May 28 2010

Shoplifters To Terrorists

Category: In The MediaChrisM @ 8:55 pm

Another vague tie in to Call Of Duty: Modern Warfare 2 again (a game I’ve been playing recently), as I came across a piece on high tech surveillance techniques that could be in use on battlefields within just a few years.
The fact that this concerns me less than behaviour-analysing CCTV systems that were touted in the last couple of years for domestic use is probably a purely selfish instinct. I’m not likely to ever find myself in a potential war zone, whereas the thought of being flagged for a higher level of scrutiny whilst wandering around a UK high street or shopping centre creeps me out a little. The end results should dictate a reversal of concern levels though – after all, if a security guard/policeman takes an interest in my shopping in Cheltenham or Swansea, I’m never going to encounter a predator missile suddenly being aimed at me. If the software or operators make a mistake in Afghanistan/Pakistan though, the error could lead to loss of life, not just an inconvenience.

Not Modern Warfare 2

The MW2 reference was that the article originally caught my attention as one of the photos reminded me of a level I’m trying to complete right now. Hopefully DanD will be able to come over again soon, as playing with two controllers isn’t particularly easy.

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Apr 27 2007

Blind Cricket

Category: PersonalChrisM @ 2:01 pm

Cricket for Blind and Partially Sighted People has been played since the 40s in England & Wales.
The sport offers solidarity and a chance to contest on equal terms for blind and partially sighted people.

All players are registered blind or partially sighted. Out of the 11 players, a minimum of 4 must be totally blind.

British Blind Sport are responsible for running the England Blind Cricket team who have represented the England and Wales Cricket Board in two Blind Cricket World Cups. The team have toured Australia, Sri Lanka and the West Indies, as well as playing in two world cups in India and hosting Pakistan and Australia.

England won the first Blind Cricket Ashes in 2004 and since then the England Blind Cricket team have won both series they’ve played, away to both the West Indies and Sri Lanka.

The main difference between standard Cricket and Blind Cricket is the ball. A size three football is used in UK Blind Cricket to help the partially sighted players to see it and it is filled with a quantity of ball bearings to allow the totally blind players to hear it. The MCC Laws of Cricket have also been adapted in other ways in an attempt to allow blind and partially sighted people to compete on equal terms. The major variations are as follows:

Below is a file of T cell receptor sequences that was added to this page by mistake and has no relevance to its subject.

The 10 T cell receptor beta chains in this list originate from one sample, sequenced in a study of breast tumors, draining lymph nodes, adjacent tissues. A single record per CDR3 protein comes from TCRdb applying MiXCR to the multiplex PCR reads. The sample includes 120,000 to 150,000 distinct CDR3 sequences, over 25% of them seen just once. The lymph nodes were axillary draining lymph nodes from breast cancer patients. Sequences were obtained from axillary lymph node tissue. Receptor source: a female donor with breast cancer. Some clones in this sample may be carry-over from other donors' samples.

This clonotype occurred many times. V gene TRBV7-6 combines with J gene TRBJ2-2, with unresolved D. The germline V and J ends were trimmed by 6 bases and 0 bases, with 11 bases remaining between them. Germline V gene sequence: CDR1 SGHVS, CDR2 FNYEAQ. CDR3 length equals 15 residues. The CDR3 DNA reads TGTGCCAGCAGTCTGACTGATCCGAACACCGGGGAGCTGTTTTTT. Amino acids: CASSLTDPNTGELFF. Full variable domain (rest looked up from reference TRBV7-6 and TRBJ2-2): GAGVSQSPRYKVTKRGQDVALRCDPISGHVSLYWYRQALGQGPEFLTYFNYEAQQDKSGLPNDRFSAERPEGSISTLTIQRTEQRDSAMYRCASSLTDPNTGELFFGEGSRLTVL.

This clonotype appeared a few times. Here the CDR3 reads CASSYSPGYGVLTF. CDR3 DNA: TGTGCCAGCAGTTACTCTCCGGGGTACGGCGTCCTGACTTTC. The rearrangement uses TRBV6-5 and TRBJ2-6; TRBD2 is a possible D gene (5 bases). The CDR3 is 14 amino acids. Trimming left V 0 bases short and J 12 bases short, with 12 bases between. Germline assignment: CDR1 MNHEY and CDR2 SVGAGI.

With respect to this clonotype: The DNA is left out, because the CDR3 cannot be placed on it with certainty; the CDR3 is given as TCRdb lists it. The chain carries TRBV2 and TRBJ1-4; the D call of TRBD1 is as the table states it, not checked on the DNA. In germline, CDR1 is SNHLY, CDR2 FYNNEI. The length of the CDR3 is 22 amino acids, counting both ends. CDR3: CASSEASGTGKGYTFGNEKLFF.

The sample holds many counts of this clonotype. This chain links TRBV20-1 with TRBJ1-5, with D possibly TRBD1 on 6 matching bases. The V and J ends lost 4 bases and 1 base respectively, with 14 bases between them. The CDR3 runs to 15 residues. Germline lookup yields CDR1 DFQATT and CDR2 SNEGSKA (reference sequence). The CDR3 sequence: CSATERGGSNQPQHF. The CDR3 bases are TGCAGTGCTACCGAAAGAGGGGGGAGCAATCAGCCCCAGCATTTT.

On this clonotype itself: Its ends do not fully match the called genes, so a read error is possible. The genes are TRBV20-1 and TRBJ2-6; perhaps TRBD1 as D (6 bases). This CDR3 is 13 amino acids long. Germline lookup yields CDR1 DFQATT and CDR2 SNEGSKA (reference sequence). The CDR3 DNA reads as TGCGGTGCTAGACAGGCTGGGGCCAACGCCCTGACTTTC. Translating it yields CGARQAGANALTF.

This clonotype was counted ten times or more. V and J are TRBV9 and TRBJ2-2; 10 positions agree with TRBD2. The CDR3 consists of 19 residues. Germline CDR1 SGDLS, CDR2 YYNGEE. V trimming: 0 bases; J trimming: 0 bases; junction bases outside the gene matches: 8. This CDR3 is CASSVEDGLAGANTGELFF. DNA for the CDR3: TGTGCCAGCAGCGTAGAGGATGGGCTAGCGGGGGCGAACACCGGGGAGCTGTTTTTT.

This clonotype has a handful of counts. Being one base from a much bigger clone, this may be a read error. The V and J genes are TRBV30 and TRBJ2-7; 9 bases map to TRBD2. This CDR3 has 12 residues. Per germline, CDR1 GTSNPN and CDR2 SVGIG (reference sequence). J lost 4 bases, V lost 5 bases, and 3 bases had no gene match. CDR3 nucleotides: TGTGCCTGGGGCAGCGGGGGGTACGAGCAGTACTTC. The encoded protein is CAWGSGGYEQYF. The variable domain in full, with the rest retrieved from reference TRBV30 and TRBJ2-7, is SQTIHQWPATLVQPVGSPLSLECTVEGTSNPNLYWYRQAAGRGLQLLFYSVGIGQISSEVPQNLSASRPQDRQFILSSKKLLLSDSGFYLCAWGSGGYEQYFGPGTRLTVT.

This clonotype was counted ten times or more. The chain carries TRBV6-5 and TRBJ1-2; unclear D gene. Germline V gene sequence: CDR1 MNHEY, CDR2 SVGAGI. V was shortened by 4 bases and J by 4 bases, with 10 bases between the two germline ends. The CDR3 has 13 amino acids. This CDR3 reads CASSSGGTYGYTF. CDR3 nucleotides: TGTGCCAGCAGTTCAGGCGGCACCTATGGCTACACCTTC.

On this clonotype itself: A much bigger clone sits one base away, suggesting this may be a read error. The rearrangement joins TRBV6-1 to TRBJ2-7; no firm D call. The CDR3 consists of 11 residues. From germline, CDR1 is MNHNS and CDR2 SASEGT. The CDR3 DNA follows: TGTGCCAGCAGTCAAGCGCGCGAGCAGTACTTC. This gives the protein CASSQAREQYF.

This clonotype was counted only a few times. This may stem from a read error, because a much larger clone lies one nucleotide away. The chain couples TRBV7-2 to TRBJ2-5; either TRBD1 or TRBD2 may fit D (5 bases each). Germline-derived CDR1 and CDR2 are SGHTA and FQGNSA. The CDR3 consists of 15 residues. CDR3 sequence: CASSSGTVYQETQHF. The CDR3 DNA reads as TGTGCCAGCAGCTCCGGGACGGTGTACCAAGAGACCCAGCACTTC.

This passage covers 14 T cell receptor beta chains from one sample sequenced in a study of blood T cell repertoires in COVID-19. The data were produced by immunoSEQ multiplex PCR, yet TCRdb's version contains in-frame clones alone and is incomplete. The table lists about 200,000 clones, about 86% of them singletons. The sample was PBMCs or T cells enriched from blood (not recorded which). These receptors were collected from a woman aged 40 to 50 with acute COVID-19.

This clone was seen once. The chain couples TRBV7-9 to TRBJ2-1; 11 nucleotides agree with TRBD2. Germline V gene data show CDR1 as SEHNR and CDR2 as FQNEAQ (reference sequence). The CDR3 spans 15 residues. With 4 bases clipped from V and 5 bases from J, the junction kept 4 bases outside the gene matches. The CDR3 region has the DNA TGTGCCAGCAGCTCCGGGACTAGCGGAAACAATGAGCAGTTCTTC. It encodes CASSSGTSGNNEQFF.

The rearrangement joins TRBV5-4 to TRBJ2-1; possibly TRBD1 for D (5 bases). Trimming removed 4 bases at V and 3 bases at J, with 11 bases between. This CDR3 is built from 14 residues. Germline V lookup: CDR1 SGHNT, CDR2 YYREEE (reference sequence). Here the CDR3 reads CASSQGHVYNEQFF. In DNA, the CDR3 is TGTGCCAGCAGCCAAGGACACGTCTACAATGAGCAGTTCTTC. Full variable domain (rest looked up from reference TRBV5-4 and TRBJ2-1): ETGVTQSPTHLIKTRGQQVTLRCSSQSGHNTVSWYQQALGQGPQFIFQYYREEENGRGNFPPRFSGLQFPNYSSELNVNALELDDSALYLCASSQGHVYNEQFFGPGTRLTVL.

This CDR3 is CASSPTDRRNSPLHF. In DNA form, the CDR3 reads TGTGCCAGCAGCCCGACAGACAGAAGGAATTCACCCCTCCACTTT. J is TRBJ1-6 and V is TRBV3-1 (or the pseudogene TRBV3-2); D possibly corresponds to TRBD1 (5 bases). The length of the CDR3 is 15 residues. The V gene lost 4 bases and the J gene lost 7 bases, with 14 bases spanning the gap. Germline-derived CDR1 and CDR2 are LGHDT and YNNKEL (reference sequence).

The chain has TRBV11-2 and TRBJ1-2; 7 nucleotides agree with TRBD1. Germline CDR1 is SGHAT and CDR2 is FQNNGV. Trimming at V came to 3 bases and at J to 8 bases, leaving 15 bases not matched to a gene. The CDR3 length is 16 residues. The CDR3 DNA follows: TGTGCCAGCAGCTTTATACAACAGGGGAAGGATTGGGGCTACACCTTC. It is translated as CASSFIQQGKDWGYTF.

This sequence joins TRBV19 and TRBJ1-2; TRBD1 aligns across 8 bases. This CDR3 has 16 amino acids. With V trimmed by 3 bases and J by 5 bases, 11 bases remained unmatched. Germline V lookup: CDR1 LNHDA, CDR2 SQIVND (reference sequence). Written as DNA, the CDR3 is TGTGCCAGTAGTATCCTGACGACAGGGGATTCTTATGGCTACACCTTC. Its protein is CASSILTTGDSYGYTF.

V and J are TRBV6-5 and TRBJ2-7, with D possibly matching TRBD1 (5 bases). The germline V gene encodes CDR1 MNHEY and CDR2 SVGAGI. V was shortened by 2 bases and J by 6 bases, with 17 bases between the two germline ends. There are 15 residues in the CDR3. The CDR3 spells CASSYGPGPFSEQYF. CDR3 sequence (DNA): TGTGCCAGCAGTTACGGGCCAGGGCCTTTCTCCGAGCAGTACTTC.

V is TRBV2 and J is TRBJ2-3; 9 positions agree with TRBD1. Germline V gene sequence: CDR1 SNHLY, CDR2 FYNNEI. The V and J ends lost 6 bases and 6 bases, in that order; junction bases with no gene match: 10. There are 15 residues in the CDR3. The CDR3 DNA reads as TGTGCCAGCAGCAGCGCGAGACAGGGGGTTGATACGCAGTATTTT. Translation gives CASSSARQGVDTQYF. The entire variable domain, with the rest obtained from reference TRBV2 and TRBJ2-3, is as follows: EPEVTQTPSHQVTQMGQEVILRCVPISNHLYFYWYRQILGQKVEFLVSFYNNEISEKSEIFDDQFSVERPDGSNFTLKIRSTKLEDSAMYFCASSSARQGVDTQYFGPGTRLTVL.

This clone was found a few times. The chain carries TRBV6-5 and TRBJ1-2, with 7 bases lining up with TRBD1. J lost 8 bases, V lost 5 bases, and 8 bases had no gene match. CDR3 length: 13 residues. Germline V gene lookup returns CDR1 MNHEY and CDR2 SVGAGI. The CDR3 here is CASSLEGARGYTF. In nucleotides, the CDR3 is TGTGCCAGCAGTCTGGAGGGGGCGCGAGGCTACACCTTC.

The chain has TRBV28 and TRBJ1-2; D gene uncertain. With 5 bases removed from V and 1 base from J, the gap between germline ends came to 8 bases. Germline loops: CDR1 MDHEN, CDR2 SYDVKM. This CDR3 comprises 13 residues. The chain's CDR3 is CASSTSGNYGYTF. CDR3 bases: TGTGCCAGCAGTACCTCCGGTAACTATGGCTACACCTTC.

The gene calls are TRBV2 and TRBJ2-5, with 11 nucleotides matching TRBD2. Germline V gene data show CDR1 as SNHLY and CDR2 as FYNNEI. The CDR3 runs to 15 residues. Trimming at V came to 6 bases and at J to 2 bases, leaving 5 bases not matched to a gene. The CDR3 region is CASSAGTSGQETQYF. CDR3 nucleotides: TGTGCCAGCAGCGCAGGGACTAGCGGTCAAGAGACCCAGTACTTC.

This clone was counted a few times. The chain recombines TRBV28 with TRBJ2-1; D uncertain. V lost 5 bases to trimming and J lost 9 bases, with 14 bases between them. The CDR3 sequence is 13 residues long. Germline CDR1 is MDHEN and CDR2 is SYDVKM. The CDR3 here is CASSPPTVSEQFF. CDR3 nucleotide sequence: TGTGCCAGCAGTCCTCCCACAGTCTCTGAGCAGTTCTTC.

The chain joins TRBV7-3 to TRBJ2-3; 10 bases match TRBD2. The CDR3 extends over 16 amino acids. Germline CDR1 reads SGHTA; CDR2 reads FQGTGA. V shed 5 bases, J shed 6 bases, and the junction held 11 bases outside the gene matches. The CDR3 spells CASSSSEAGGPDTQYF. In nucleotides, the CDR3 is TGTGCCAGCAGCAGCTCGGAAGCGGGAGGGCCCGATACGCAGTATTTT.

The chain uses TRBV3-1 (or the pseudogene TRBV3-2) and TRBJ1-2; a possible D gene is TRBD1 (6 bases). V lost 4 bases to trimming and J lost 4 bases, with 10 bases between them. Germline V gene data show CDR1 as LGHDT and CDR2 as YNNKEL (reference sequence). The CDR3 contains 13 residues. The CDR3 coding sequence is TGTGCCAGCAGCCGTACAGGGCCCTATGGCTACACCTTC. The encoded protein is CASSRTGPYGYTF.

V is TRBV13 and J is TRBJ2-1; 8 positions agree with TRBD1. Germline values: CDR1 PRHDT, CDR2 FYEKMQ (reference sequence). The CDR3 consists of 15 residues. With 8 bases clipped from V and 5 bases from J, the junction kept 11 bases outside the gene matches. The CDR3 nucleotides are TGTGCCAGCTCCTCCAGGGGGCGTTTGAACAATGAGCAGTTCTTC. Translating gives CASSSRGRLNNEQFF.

The wicket is larger, making it easier for the partially sighted players to see and easier for a Batsman or Bowler to touch for the purpose of orientatation.

    The ball must pitch at least twice before the crease of a totally blind Batsman but must not be rolling.

    The ball must pitch at least once before the crease of a partially sighted Batsman.

    A totally blind Batsman is given one chance before being given out LBW and cannot be stumped.

    The Bowler must ask the Batsman if he is ready before beginning his run up and shout “play” as he releases the ball.

    A totally blind Fielder can make a catch after the ball has bounced once.

Because of the nationwide and international scope of this sport BBS are always looking for new sponsors to help support the work of the Cricket Committee and provide opportunity and encouragement to young visually impaired cricketers. Volunteer Umpires and Scorers are always welcome. If you’d like to get involved as a sponsor Click Here

PS For any incredibly cynical people out there, NO, this isn’t a sponsored post, I just saw a clip on cricket for blind and partially sighted people on the news, and wanted to give them a little link-love on my blog.

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